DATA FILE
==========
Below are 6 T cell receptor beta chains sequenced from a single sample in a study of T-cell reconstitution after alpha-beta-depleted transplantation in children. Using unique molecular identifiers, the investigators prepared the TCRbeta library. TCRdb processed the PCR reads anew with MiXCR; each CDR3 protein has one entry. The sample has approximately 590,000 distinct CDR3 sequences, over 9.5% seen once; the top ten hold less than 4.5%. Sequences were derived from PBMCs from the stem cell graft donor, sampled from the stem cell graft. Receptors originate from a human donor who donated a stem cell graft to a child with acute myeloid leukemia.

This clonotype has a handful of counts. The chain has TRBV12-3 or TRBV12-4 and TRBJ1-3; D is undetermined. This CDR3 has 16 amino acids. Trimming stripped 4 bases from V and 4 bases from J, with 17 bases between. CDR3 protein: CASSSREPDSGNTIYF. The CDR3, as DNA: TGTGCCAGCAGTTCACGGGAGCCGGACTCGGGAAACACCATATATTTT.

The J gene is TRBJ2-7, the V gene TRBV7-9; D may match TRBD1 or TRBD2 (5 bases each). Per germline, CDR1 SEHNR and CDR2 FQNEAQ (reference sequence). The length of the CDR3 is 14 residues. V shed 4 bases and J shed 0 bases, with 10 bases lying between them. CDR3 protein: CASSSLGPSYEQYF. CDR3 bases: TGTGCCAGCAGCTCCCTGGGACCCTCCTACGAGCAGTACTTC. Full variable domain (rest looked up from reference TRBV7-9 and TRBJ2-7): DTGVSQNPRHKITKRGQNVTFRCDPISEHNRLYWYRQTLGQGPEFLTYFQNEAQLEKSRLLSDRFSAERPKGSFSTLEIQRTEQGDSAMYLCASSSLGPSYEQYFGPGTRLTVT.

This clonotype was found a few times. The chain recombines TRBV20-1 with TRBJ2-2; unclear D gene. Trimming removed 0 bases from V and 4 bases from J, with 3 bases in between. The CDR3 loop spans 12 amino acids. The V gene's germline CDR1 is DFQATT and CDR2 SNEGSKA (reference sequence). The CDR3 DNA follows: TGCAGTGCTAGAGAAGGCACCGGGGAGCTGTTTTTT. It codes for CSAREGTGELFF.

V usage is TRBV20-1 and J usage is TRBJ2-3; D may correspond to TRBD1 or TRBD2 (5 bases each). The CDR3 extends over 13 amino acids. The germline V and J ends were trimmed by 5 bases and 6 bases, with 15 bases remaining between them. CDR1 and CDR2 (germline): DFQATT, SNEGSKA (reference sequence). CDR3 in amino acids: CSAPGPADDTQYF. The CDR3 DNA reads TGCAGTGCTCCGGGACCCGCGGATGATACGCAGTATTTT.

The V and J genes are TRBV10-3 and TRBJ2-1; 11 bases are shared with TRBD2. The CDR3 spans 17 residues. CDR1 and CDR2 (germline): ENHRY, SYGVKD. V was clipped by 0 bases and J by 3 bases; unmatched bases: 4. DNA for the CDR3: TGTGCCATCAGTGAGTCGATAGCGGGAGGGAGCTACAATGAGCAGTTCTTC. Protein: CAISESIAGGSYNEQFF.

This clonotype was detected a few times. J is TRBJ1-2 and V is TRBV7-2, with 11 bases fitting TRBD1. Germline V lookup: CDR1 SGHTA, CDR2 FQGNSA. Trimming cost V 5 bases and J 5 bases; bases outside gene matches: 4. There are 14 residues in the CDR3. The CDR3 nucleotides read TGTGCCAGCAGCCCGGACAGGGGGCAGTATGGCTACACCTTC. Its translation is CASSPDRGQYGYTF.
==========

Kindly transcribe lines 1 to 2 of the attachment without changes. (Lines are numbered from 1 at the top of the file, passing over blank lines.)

Below are 6 T cell receptor beta chains sequenced from a single sample in a study of T-cell reconstitution after alpha-beta-depleted transplantation in children. Using unique molecular identifiers, the investigators prepared the TCRbeta library. TCRdb processed the PCR reads anew with MiXCR; each CDR3 protein has one entry. The sample has approximately 590,000 distinct CDR3 sequences, over 9.5% seen once; the top ten hold less than 4.5%. Sequences were derived from PBMCs from the stem cell graft donor, sampled from the stem cell graft. Receptors originate from a human donor who donated a stem cell graft to a child with acute myeloid leukemia.

This clonotype has a handful of counts. The chain has TRBV12-3 or TRBV12-4 and TRBJ1-3; D is undetermined. This CDR3 has 16 amino acids. Trimming stripped 4 bases from V and 4 bases from J, with 17 bases between. CDR3 protein: CASSSREPDSGNTIYF. The CDR3, as DNA: TGTGCCAGCAGTTCACGGGAGCCGGACTCGGGAAACACCATATATTTT.